CeraVe Moisturizing Cream

 MX$315 and 

USD$35.99

"This cream is formulated with ceramides to strengthen the skin's barrier functions," explains Mikhailov, who recommends this moisturizer as a great option you can get at the drug store.

Ingredients like glycerin and hyaluronic acid are humectants, which will help your skin retain moisture.

Also, it is fragrance free.

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Isdin body cream

 MX$ 478 and 

USD$ 39

"Isdin body lotion is great," shares Marmur.

The formulation combines urea and other moisturizing ingredients to gently dissolve bumps and hydrate skin or eczema, she explains.

Isdin body cream

 MX$ 267 and 

USD$ 16

Another helpful facial product for fighting keratosis pilaris, this hydrating gel works to "deeply hydrate dry, irritated skin with hyaluronic acid," explains Engelman.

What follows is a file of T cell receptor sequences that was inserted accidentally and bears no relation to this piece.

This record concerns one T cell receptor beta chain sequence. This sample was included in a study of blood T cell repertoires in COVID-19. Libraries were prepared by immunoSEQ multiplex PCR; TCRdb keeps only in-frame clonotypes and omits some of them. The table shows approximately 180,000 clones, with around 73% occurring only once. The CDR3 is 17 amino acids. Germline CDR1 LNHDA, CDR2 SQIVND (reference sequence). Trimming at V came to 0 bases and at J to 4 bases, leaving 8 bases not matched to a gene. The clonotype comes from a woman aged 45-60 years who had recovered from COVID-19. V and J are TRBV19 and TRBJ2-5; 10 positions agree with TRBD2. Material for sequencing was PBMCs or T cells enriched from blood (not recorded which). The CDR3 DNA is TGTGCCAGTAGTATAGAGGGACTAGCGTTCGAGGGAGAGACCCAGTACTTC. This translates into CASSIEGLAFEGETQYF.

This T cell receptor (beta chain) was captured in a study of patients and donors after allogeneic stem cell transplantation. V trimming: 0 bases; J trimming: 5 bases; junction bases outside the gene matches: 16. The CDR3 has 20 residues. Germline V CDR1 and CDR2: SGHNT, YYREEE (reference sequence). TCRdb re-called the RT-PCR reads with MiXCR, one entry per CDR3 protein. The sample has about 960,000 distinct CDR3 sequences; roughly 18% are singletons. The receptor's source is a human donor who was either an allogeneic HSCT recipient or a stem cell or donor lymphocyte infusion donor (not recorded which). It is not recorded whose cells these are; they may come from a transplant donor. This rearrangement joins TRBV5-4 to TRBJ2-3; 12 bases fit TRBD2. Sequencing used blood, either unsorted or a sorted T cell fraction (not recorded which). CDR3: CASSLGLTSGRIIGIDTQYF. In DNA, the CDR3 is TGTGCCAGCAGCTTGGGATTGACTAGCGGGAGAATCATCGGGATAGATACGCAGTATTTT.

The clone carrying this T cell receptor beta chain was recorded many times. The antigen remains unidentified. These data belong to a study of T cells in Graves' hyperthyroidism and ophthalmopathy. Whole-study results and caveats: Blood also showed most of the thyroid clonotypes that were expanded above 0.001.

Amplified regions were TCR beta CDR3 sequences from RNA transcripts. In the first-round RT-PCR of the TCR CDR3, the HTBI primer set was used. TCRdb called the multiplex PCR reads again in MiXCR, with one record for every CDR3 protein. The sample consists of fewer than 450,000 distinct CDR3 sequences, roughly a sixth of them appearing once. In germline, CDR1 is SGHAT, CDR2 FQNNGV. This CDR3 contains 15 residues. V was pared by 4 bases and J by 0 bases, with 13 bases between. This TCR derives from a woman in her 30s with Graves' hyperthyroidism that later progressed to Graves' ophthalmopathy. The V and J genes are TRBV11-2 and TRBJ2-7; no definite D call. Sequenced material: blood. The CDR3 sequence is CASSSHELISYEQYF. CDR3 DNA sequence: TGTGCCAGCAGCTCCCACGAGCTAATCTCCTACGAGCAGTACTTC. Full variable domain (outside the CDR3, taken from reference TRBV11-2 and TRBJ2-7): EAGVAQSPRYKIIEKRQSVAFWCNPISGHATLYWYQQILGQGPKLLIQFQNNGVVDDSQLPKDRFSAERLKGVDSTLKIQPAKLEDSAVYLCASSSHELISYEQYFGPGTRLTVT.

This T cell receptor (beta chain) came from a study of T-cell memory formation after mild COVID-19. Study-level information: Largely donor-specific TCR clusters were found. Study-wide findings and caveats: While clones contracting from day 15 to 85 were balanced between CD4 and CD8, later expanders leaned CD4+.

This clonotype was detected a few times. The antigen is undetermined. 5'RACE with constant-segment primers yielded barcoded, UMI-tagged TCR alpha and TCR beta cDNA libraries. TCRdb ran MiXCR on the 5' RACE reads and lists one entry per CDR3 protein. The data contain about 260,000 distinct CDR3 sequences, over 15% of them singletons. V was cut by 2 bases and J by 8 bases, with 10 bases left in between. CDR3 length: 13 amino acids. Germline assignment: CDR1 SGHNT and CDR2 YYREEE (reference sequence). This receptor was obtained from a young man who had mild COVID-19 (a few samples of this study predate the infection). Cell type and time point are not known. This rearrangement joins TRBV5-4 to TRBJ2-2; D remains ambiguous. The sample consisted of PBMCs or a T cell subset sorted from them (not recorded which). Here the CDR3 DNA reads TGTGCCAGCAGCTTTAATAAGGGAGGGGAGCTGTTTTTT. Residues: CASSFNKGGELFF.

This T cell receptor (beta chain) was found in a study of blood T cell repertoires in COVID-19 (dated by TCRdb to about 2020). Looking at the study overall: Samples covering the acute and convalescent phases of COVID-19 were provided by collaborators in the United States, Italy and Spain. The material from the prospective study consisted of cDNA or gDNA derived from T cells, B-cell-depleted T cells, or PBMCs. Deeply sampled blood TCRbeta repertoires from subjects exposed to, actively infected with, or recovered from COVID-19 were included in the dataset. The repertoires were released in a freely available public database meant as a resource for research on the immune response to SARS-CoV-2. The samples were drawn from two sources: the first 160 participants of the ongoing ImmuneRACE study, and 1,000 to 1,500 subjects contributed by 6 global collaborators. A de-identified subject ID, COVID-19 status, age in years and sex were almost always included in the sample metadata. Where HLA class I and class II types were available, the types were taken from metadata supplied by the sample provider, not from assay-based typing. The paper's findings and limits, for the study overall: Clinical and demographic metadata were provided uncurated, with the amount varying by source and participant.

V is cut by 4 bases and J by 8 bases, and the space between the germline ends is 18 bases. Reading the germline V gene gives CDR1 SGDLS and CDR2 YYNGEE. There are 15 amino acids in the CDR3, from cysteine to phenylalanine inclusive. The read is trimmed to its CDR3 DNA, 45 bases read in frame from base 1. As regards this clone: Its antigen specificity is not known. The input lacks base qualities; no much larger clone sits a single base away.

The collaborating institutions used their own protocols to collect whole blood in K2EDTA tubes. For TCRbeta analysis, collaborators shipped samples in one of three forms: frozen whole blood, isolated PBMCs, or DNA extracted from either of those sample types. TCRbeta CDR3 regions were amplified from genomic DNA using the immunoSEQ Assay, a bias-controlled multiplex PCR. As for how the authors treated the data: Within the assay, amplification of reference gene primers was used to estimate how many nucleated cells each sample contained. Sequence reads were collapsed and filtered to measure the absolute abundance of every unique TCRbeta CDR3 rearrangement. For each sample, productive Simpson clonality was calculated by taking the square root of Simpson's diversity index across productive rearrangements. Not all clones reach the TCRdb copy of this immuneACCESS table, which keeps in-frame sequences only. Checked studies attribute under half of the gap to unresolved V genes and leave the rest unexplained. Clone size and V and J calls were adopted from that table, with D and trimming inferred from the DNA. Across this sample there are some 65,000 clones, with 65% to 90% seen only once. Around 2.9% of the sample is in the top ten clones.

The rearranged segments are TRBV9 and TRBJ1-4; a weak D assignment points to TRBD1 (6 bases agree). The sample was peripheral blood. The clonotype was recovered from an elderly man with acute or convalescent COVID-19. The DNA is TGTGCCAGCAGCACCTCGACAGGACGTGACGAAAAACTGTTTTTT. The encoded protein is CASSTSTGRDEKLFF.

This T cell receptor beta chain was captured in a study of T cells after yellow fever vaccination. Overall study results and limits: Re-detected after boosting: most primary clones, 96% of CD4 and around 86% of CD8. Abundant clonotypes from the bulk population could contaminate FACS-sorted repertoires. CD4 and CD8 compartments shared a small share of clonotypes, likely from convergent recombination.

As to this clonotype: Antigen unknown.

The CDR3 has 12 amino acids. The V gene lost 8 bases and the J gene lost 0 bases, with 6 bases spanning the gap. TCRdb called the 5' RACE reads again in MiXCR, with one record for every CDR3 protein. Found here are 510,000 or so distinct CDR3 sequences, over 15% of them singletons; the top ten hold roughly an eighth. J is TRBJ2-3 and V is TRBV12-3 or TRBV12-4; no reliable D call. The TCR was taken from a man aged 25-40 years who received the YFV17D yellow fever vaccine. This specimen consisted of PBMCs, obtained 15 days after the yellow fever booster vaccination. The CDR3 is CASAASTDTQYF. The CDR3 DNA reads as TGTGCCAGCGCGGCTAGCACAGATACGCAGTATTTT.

Be sure to apply after exfoliating, he notes.

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CeraVe Salicylic Acid Body Wash

 not available and 

USD$12.86

For a salicylic acid product, Maiman recommends this body wash.

She suggests using it on the affected areas during the shower, as it will work to exfoliate and smooth the skin.

Reviewers rave about this product, with some sharing that they saw differences in their skin after just one use.

AmLactin Moisturizing Body Lotion

MX$ 398 and

$74.99

"AmLactin lotion is a staple in keratosis pilaris treatment for many dermatologists," explains Maiman.

Its main ingredient is ammonium lactate, a form of lactic acid that is an alpha hydroxy acid with keratolytic properties.

In other words?

It has all the ingredients that will target those blocked hair follicles.

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For more recommendations, offers and reviews read CNN Underscored in Spanish.

Source: cnnespanol